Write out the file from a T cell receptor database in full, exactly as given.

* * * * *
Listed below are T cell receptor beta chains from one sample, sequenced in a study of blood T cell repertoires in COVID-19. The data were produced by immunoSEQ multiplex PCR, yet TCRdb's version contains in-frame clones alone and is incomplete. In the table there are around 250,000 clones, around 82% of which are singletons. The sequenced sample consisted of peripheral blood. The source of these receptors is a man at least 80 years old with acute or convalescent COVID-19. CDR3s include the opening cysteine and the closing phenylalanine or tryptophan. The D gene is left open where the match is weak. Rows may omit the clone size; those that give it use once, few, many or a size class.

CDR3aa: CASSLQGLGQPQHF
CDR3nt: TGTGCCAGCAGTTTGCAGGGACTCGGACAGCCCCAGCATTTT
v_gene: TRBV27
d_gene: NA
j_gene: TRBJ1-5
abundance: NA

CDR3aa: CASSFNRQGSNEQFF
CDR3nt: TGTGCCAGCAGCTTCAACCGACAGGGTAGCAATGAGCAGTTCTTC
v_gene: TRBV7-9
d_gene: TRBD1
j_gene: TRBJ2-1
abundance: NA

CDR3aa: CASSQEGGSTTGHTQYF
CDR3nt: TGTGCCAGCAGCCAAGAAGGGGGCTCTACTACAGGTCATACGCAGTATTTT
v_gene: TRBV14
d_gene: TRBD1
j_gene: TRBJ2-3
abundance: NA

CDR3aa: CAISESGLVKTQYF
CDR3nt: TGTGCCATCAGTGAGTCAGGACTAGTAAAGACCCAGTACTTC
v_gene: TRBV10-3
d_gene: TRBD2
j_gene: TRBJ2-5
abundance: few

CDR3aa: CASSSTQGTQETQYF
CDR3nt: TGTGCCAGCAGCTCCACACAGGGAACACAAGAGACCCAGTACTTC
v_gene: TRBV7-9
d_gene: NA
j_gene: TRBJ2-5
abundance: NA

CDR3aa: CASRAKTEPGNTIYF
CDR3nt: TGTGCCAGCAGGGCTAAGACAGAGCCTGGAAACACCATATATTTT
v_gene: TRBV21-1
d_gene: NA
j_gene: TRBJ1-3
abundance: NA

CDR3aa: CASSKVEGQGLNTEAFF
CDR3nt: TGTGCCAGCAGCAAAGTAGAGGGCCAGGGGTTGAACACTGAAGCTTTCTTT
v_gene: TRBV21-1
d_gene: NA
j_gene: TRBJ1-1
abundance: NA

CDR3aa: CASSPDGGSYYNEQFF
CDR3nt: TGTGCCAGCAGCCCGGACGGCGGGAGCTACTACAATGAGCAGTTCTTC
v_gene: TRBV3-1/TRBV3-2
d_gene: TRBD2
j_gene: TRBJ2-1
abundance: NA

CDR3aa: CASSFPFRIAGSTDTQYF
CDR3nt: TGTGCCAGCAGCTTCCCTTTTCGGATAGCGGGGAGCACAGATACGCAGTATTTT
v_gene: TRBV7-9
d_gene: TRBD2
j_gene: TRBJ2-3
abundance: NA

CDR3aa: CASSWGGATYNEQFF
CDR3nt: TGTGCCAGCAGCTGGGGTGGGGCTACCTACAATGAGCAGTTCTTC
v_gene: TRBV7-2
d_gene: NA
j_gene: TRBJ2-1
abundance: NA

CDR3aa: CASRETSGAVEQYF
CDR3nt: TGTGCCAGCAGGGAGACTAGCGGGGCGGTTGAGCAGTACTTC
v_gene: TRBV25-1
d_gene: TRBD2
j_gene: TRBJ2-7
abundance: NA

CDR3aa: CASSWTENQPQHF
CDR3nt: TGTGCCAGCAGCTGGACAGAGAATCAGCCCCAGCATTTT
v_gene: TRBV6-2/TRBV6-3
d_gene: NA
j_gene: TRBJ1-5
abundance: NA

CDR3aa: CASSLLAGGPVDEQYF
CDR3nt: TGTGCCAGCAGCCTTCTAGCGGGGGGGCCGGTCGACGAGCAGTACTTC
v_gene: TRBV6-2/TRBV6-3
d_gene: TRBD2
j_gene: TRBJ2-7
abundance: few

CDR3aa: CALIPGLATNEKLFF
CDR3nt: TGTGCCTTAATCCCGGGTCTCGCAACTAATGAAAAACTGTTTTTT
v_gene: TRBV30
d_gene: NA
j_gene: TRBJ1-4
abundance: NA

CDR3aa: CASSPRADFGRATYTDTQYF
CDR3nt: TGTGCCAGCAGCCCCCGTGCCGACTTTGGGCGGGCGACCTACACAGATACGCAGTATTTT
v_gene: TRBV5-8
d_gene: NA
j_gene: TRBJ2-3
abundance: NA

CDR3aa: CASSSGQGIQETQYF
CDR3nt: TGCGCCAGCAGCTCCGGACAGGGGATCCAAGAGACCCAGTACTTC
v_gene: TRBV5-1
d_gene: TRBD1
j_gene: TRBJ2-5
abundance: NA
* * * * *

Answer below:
Listed below are T cell receptor beta chains from one sample, sequenced in a study of blood T cell repertoires in COVID-19. The data were produced by immunoSEQ multiplex PCR, yet TCRdb's version contains in-frame clones alone and is incomplete. In the table there are around 250,000 clones, around 82% of which are singletons. The sequenced sample consisted of peripheral blood. The source of these receptors is a man at least 80 years old with acute or convalescent COVID-19. CDR3s include the opening cysteine and the closing phenylalanine or tryptophan. The D gene is left open where the match is weak. Rows may omit the clone size; those that give it use once, few, many or a size class.

CDR3aa: CASSLQGLGQPQHF
CDR3nt: TGTGCCAGCAGTTTGCAGGGACTCGGACAGCCCCAGCATTTT
v_gene: TRBV27
d_gene: NA
j_gene: TRBJ1-5
abundance: NA

CDR3aa: CASSFNRQGSNEQFF
CDR3nt: TGTGCCAGCAGCTTCAACCGACAGGGTAGCAATGAGCAGTTCTTC
v_gene: TRBV7-9
d_gene: TRBD1
j_gene: TRBJ2-1
abundance: NA

CDR3aa: CASSQEGGSTTGHTQYF
CDR3nt: TGTGCCAGCAGCCAAGAAGGGGGCTCTACTACAGGTCATACGCAGTATTTT
v_gene: TRBV14
d_gene: TRBD1
j_gene: TRBJ2-3
abundance: NA

CDR3aa: CAISESGLVKTQYF
CDR3nt: TGTGCCATCAGTGAGTCAGGACTAGTAAAGACCCAGTACTTC
v_gene: TRBV10-3
d_gene: TRBD2
j_gene: TRBJ2-5
abundance: few

CDR3aa: CASSSTQGTQETQYF
CDR3nt: TGTGCCAGCAGCTCCACACAGGGAACACAAGAGACCCAGTACTTC
v_gene: TRBV7-9
d_gene: NA
j_gene: TRBJ2-5
abundance: NA

CDR3aa: CASRAKTEPGNTIYF
CDR3nt: TGTGCCAGCAGGGCTAAGACAGAGCCTGGAAACACCATATATTTT
v_gene: TRBV21-1
d_gene: NA
j_gene: TRBJ1-3
abundance: NA

CDR3aa: CASSKVEGQGLNTEAFF
CDR3nt: TGTGCCAGCAGCAAAGTAGAGGGCCAGGGGTTGAACACTGAAGCTTTCTTT
v_gene: TRBV21-1
d_gene: NA
j_gene: TRBJ1-1
abundance: NA

CDR3aa: CASSPDGGSYYNEQFF
CDR3nt: TGTGCCAGCAGCCCGGACGGCGGGAGCTACTACAATGAGCAGTTCTTC
v_gene: TRBV3-1/TRBV3-2
d_gene: TRBD2
j_gene: TRBJ2-1
abundance: NA

CDR3aa: CASSFPFRIAGSTDTQYF
CDR3nt: TGTGCCAGCAGCTTCCCTTTTCGGATAGCGGGGAGCACAGATACGCAGTATTTT
v_gene: TRBV7-9
d_gene: TRBD2
j_gene: TRBJ2-3
abundance: NA

CDR3aa: CASSWGGATYNEQFF
CDR3nt: TGTGCCAGCAGCTGGGGTGGGGCTACCTACAATGAGCAGTTCTTC
v_gene: TRBV7-2
d_gene: NA
j_gene: TRBJ2-1
abundance: NA

CDR3aa: CASRETSGAVEQYF
CDR3nt: TGTGCCAGCAGGGAGACTAGCGGGGCGGTTGAGCAGTACTTC
v_gene: TRBV25-1
d_gene: TRBD2
j_gene: TRBJ2-7
abundance: NA

CDR3aa: CASSWTENQPQHF
CDR3nt: TGTGCCAGCAGCTGGACAGAGAATCAGCCCCAGCATTTT
v_gene: TRBV6-2/TRBV6-3
d_gene: NA
j_gene: TRBJ1-5
abundance: NA

CDR3aa: CASSLLAGGPVDEQYF
CDR3nt: TGTGCCAGCAGCCTTCTAGCGGGGGGGCCGGTCGACGAGCAGTACTTC
v_gene: TRBV6-2/TRBV6-3
d_gene: TRBD2
j_gene: TRBJ2-7
abundance: few

CDR3aa: CALIPGLATNEKLFF
CDR3nt: TGTGCCTTAATCCCGGGTCTCGCAACTAATGAAAAACTGTTTTTT
v_gene: TRBV30
d_gene: NA
j_gene: TRBJ1-4
abundance: NA

CDR3aa: CASSPRADFGRATYTDTQYF
CDR3nt: TGTGCCAGCAGCCCCCGTGCCGACTTTGGGCGGGCGACCTACACAGATACGCAGTATTTT
v_gene: TRBV5-8
d_gene: NA
j_gene: TRBJ2-3
abundance: NA

CDR3aa: CASSSGQGIQETQYF
CDR3nt: TGCGCCAGCAGCTCCGGACAGGGGATCCAAGAGACCCAGTACTTC
v_gene: TRBV5-1
d_gene: TRBD1
j_gene: TRBJ2-5
abundance: NA